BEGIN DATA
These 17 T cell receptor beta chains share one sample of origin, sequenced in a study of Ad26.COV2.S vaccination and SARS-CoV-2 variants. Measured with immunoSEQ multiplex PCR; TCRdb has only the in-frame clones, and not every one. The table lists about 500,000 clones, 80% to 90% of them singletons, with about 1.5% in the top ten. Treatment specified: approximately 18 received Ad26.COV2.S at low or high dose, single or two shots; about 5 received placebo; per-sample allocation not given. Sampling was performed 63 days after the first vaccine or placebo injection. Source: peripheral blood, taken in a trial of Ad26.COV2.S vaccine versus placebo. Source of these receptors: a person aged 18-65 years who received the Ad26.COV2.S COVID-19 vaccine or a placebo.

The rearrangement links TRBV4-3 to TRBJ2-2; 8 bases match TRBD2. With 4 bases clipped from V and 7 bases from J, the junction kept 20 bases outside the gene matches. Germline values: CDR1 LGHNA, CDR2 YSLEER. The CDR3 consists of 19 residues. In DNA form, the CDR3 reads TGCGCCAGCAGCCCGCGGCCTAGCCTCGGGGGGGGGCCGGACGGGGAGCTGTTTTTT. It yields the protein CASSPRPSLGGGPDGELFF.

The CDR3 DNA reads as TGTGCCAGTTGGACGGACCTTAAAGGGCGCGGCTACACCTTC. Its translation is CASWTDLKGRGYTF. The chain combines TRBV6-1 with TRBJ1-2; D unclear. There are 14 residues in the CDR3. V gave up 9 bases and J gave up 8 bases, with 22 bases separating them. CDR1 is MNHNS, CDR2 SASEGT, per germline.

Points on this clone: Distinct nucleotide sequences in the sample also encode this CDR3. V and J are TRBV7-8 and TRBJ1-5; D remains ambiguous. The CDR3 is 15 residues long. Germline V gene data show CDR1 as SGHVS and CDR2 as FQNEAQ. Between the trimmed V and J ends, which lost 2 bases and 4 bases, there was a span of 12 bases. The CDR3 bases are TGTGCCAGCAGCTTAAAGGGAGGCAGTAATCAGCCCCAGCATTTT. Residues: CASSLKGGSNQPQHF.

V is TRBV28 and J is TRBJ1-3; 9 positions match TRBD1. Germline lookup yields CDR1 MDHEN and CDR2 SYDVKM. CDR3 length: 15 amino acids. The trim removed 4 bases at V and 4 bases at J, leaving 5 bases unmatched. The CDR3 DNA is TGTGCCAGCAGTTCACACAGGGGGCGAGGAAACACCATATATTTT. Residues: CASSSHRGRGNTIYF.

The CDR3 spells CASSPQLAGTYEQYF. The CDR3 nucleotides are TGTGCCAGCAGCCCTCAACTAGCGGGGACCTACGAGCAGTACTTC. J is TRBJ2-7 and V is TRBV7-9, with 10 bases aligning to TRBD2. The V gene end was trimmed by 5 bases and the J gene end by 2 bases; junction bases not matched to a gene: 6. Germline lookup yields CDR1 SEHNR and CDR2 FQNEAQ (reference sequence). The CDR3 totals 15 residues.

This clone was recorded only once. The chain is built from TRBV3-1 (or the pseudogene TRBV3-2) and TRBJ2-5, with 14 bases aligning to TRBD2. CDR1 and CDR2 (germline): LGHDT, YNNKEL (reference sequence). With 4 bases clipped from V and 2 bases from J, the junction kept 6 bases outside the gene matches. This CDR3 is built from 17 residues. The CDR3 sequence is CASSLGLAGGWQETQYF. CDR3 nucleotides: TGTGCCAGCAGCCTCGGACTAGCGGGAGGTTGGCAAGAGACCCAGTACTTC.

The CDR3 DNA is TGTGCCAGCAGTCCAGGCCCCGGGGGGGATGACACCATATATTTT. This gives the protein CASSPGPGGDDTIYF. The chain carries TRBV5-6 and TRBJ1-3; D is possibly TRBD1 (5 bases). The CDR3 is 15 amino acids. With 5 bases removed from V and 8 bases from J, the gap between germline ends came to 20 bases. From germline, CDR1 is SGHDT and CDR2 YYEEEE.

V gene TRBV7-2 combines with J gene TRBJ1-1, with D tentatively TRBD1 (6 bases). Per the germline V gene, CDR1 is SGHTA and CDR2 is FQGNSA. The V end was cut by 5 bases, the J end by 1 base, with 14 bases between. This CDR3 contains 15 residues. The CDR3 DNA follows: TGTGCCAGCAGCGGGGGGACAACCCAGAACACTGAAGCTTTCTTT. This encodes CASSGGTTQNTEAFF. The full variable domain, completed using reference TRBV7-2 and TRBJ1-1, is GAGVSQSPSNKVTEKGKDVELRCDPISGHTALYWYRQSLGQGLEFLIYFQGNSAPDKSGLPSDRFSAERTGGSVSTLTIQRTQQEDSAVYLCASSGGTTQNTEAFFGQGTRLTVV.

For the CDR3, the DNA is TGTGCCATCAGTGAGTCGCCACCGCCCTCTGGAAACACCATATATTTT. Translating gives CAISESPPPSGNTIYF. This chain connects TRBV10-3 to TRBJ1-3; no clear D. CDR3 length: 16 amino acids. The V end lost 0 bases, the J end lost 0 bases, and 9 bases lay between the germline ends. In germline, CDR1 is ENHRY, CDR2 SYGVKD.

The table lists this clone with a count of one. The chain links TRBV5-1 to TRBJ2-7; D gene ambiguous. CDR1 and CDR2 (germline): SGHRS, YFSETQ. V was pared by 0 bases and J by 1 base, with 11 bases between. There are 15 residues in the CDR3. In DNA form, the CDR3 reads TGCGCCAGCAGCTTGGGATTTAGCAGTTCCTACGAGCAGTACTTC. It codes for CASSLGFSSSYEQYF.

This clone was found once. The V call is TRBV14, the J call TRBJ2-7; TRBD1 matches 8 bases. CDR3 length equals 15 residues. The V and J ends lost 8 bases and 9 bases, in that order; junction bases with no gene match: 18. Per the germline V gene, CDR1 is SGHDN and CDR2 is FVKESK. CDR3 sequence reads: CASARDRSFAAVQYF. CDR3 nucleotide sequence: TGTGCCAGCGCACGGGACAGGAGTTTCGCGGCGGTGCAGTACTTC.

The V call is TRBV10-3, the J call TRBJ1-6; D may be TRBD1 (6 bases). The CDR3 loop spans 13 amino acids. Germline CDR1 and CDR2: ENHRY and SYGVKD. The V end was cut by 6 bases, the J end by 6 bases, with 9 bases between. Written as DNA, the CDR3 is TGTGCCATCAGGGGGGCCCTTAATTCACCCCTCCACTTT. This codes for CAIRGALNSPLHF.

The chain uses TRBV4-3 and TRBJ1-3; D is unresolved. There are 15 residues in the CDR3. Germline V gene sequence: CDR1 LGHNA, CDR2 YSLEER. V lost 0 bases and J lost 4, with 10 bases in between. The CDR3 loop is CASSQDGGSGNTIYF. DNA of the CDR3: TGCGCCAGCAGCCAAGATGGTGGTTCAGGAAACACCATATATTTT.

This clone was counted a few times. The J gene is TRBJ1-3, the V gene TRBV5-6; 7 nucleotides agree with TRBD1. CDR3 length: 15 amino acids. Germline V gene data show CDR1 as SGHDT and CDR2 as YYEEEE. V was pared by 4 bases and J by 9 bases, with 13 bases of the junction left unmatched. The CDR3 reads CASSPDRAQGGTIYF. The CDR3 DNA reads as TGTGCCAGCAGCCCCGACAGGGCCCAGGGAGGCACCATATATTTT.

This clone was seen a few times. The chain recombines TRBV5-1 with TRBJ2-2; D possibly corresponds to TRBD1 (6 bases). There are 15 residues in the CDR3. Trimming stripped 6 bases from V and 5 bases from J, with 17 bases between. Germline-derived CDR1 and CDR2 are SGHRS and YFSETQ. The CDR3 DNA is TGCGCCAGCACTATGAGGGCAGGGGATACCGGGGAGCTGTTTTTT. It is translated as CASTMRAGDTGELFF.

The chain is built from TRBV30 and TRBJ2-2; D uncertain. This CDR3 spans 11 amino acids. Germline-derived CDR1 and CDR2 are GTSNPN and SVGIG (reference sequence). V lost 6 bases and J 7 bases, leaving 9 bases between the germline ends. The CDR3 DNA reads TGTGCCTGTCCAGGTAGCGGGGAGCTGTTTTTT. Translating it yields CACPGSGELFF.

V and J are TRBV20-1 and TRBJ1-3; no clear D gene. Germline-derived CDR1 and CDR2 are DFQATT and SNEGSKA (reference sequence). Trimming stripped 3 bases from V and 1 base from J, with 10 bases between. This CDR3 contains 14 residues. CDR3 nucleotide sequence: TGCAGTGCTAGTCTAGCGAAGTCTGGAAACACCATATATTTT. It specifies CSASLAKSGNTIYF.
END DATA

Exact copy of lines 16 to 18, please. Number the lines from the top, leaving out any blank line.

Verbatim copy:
This clone was seen a few times. The chain recombines TRBV5-1 with TRBJ2-2; D possibly corresponds to TRBD1 (6 bases). There are 15 residues in the CDR3. Trimming stripped 6 bases from V and 5 bases from J, with 17 bases between. Germline-derived CDR1 and CDR2 are SGHRS and YFSETQ. The CDR3 DNA is TGCGCCAGCACTATGAGGGCAGGGGATACCGGGGAGCTGTTTTTT. It is translated as CASTMRAGDTGELFF.

The chain is built from TRBV30 and TRBJ2-2; D uncertain. This CDR3 spans 11 amino acids. Germline-derived CDR1 and CDR2 are GTSNPN and SVGIG (reference sequence). V lost 6 bases and J 7 bases, leaving 9 bases between the germline ends. The CDR3 DNA reads TGTGCCTGTCCAGGTAGCGGGGAGCTGTTTTTT. Translating it yields CACPGSGELFF.

V and J are TRBV20-1 and TRBJ1-3; no clear D gene. Germline-derived CDR1 and CDR2 are DFQATT and SNEGSKA (reference sequence). Trimming stripped 3 bases from V and 1 base from J, with 10 bases between. This CDR3 contains 14 residues. CDR3 nucleotide sequence: TGCAGTGCTAGTCTAGCGAAGTCTGGAAACACCATATATTTT. It specifies CSASLAKSGNTIYF.